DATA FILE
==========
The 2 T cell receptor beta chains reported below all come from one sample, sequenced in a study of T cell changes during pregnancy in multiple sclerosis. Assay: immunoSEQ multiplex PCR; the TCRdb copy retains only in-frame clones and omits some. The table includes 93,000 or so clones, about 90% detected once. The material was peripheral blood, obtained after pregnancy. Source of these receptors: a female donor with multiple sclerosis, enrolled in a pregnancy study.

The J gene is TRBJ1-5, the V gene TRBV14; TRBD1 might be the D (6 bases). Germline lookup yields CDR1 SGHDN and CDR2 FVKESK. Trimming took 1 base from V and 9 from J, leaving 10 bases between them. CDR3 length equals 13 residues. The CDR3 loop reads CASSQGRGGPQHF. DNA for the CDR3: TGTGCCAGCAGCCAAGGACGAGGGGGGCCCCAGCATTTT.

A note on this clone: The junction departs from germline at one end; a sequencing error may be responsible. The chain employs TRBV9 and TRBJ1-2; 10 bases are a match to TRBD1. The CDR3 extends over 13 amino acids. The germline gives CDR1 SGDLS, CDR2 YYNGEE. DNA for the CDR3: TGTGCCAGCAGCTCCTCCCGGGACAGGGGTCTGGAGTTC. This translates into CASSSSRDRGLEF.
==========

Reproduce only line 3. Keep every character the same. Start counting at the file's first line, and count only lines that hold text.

A note on this clone: The junction departs from germline at one end; a sequencing error may be responsible. The chain employs TRBV9 and TRBJ1-2; 10 bases are a match to TRBD1. The CDR3 extends over 13 amino acids. The germline gives CDR1 SGDLS, CDR2 YYNGEE. DNA for the CDR3: TGTGCCAGCAGCTCCTCCCGGGACAGGGGTCTGGAGTTC. This translates into CASSSSRDRGLEF.